The theme of the conference was, "Ethnic Conflict in International Perspective," and the keynote address was René Girard's "Ethnic Conflict and Mimetic Theory". It seems best to concentrate on Girard's presentation rather than to give a brief summary of each offering, because it demonstrates how mimetic theory might be applied to political phenomena, which was the purpose of the conference to explore. The title of the conference was chosen so as to distinguish it from the last meeting at Stanford when we tried to take on the problem of ethnicity and spoke mostly about the inner-university problem in the USA of what has come to be called multi-culturalism. This time we wanted to lift our eyes to the international horizon, and Girard confirmed our desire by taking as the case study for an application of mimetic theory, the situation in the Balkans. Before getting down to the discussion of the case in point he introduced mimetic theory to this realm of discourse with a finesse that illuminated the theory anew even for those who have known it for a long time, and he began with an historical survey. Only after the Enlightenment did we begin to think that war might be eliminated, prior to that such ambition would have been taken as an expression of human pride. After the French revolution we began the wars not of the "corrupt elites" who could not help, because of their innate depravity, making war, but the democratic wars of the "people" which were the wars to end war because democratic and not oligarchic. Marxism-Leninism promised to end the contradiction of a revolutionary warfare that escalated rather than ended warfare, declaring that the failure of the revolution was due to its bourgeois nature. The righteous proletarians would end war - hardly! Shall we, therefore, conclude that in addition to this chronic self-deception humanity is also biologically afflicted with a compulsion to war? Not at all, and this is where the mimetic theory comes in. It s a cultural rather than a biological theory. "Perhaps it is more important as a theory of conflict than as a theory of desire," said Girard, "but we must start with desire." Then followed a brief introduction to the mimetic theory of desire, whose highlights are, "Man is the creature who does not know what to desire;" "..we must not confuse the sexual appetite with desire, which is what Freud systematically did...and our spurious individualism loves Freud very much because...the idea that our rivals are really the masters of our desire is the most difficult for us to face...To conclude from all this that the mimetic theory condemns mimetic desire would be absurd, even meaningless. Mimetic desire is fundamental to our humanity. In order to become human we must actively if as a rule unconsciously, imitate our parents, our teachers, our peers and other such models of desire who, as a rule, are not rivals but role models in the sense this expression is used by many psychologists." We all know how desire turns to rivalry because of the acquisitive nature of its mimesis, and that turn takes us from mimetic theory as a theory of desire to mimetic theory as a theory of conflict. Girard turns to the Balkan conflicts in conversation with the sociologist Rogers Brubaker ("National Minorities, Nationalizing States, and external National Homelands in the New Europe" Daedalus 124/2 [Spring 1995] 107-132), whose work he says, "..develops a theoretical framework that comes very close to what I would regard as a mimetic model for the study not only of the specific problem the author is dealing with, but of many other kinds of conflicts leading to military violence." Brubaker borrows the idea of "fields" from Bourdieu and sees the poles of conflict as fields of conflict within themselves, presenting therefore when they enter into external relations a "relation between relational fields." "Relational" is the important word for Brubaker, and so too for Girard. Each pole is unstable, a field of relations, that is, in turn, related to another relational field outside itself. The poles interact not as monads but as unstable fields of desire constantly changing under the impact of internal stresses caused by internal rivalries that are themselves affected by external rivalries. Of this Girard says,"What Rogers Brubaker is really saying, in my mimetic vocabulary, is that an escalation of mimetic rivalry occurred that generated the desire for ethnically homogeneous statehood among Croats on the one hand, and on the other hand, among Serbs in Croatia as well as the Serbs in Serbia." The poles became more hostile as they became more like each other. In the case of the Balkans the poles of the conflict are related in triangles made up of the ethnic minority (M), the ethnic homeland (H) and the titular state (T). Every relationship in this case is, therefore, H-M-T or some other variation of the triangle. In the case of the Balkans, Serbia related to Croatia in terms of the Serbian minority in the now depleted Krajina, and so on. In order to mobilize the Serb minority in Croatia to support the idea of a "Greater Serbia" Serbia had to present the spectacle of a militantly nationalizing Croatia, which was not hard to do because Croatia was already imitating Serbia's nationalism. Thus we have the instability of mimetic rivalry, and the two favorite phenomena of a Girardian mimeticist, triangles and imitation! To be sure the analysis Girard presents is very preliminary and incomplete, but it does point in a promising direction. We are also encouraged to discover that the phenomena important to mimetic theory are also evident to a sociologist like Brubaker. This shows that there is a convergence of analysis as we move away form a world of monadic objects of analysis. I have summarized Girard's paper because it epitomizes the seriousness and high quality of the program. I am very grateful to all who contributed, all who attended, and all who organized the conference, and especially to Martha and René Girard, whose hospitality was warm and generous, as usual. The mock stoning of our founder at the final banquet elicited some censorious reactions from members. It just shows that humor is the last thing to be internationally shared. For the record, you should know that as I was preaching next morning, on the text "Come unto me.." (and not to the false gods of California's New Age) a young woman rushed into the church and started cursing me in a loud voice, during the course of my sermon. She demanded that I step down from the pulpit so that she could preach. She said she had been sent by Zeus to stop me preaching. After she had been removed I told the congregation that I was immensely gratified to learn that what we were doing in this church was causing Zeus grief, and that I hoped we could do more to make him uncomfortable. Rosemary said I should not have tempted the demons by staging a stoning under a full moon. I do not fear the demons, even though I know they are no laughing matter, but it was Martin Luther who said the the one thing the devil cannot stand is being laughed at. And by the way it was a blue moon, and we stoned him only once!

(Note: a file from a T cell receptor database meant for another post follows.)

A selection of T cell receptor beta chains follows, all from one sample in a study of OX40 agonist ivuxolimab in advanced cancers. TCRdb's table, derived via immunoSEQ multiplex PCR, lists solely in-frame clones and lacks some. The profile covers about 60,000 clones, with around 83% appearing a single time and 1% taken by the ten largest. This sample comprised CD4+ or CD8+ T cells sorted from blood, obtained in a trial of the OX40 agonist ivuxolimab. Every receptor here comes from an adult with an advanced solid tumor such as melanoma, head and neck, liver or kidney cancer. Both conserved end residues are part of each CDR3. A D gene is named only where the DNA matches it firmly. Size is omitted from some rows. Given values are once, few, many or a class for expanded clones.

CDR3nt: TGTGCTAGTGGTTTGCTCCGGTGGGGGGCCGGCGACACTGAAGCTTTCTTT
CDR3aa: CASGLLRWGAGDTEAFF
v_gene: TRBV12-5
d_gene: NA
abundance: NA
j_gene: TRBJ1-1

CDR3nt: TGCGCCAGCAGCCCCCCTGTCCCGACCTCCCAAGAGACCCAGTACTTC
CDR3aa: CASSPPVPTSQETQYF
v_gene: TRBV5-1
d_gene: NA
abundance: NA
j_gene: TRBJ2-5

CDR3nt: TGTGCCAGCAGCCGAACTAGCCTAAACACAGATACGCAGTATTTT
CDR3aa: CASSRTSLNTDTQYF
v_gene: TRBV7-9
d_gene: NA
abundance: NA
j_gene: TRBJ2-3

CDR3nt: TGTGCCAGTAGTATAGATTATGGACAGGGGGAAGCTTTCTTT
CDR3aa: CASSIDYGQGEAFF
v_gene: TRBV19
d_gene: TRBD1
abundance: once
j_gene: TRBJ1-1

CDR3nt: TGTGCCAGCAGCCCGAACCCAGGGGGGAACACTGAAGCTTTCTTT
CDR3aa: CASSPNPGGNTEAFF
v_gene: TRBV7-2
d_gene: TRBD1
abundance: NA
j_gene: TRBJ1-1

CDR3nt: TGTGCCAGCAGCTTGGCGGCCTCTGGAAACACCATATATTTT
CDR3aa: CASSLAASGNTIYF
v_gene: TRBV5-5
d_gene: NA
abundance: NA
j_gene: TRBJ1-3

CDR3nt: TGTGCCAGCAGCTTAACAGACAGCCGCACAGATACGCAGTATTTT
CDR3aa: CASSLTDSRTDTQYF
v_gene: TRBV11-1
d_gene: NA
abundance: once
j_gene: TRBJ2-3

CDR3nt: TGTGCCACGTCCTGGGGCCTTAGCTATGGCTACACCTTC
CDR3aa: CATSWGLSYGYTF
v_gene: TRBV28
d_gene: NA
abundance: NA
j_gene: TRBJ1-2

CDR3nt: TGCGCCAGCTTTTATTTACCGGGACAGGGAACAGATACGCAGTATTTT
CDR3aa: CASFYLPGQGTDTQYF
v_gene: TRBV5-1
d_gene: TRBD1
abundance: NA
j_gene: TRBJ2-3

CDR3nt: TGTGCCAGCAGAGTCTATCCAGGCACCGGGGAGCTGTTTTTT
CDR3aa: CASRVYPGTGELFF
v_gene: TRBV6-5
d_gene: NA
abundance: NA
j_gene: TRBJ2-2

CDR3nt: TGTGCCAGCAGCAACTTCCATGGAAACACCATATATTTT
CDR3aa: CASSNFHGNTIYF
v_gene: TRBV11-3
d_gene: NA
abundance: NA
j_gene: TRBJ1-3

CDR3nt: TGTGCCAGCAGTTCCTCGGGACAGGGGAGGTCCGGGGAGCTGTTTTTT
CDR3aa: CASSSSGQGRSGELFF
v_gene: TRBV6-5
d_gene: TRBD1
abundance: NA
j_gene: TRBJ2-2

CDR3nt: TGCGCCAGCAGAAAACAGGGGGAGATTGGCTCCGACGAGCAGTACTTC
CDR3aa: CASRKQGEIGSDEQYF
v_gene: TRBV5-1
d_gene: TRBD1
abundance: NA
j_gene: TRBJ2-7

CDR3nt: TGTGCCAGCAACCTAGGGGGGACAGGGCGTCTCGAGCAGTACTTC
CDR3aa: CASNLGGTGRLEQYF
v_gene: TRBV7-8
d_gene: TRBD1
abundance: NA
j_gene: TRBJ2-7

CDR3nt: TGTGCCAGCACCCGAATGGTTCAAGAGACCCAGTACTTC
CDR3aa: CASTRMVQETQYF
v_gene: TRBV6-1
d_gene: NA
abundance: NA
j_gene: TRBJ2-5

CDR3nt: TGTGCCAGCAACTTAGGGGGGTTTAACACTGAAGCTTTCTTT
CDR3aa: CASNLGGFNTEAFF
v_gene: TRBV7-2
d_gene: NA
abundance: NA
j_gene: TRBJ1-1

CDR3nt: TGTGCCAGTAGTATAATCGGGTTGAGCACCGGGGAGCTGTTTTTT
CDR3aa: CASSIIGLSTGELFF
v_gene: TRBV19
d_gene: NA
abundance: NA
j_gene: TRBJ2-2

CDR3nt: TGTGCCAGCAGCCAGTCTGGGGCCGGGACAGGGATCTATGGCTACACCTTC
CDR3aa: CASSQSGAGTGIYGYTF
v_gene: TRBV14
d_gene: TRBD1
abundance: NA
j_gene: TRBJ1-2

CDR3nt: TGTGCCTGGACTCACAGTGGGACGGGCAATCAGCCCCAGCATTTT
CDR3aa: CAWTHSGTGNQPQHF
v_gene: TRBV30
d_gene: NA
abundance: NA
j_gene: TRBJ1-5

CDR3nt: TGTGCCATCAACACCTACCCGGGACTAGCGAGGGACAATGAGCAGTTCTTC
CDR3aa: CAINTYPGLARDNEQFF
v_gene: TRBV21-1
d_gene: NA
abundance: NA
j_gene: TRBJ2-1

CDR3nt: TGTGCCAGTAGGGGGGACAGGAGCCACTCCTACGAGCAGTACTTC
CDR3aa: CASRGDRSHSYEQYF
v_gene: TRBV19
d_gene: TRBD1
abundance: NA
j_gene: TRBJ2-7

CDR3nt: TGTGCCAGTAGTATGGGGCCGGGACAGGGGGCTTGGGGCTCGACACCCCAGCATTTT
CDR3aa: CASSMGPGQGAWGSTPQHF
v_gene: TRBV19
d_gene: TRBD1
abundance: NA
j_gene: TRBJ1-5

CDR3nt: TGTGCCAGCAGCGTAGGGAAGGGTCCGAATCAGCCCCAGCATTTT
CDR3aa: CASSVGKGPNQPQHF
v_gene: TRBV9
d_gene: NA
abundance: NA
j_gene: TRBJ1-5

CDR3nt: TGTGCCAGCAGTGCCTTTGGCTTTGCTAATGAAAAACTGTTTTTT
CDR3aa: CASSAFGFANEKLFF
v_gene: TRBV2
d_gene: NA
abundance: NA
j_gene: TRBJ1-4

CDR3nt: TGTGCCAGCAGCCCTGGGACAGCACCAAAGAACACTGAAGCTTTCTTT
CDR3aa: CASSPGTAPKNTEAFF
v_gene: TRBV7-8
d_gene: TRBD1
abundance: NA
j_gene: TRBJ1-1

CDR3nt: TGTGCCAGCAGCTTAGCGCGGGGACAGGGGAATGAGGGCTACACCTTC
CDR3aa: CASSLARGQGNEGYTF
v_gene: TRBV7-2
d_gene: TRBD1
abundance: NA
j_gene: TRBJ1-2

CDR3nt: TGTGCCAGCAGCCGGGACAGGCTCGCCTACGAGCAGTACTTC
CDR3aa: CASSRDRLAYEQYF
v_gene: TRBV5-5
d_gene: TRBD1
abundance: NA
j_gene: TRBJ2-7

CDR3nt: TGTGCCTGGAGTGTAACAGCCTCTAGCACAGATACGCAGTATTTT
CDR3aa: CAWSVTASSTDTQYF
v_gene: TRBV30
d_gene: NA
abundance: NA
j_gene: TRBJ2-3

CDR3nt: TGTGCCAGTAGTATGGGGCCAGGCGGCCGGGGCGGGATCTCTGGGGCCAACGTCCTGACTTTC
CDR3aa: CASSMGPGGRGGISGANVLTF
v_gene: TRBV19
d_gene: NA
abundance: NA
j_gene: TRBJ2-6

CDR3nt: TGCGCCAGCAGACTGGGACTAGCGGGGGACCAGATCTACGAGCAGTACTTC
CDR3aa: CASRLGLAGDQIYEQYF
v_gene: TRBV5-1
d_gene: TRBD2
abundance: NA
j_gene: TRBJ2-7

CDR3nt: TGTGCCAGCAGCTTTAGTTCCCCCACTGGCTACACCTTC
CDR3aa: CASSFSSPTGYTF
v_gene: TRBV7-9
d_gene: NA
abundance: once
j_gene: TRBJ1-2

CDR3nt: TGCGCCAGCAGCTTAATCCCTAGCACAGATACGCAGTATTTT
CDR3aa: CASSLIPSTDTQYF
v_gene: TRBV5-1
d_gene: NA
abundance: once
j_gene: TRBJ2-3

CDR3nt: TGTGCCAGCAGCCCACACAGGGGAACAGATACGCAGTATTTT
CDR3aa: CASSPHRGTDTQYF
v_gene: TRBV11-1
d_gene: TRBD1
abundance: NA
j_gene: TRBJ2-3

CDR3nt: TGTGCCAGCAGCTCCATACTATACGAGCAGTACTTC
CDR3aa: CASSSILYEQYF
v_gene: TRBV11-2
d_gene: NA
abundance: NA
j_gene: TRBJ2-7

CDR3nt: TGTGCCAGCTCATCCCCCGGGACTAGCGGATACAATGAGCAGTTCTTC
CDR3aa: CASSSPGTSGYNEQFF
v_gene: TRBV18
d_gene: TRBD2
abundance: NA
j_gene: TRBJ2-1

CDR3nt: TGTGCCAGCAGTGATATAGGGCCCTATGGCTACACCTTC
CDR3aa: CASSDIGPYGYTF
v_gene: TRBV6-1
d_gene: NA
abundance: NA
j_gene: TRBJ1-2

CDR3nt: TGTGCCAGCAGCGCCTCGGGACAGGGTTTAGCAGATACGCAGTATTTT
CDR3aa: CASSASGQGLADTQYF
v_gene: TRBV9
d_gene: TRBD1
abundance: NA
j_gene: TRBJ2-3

Robert G. Hamerton-Kelly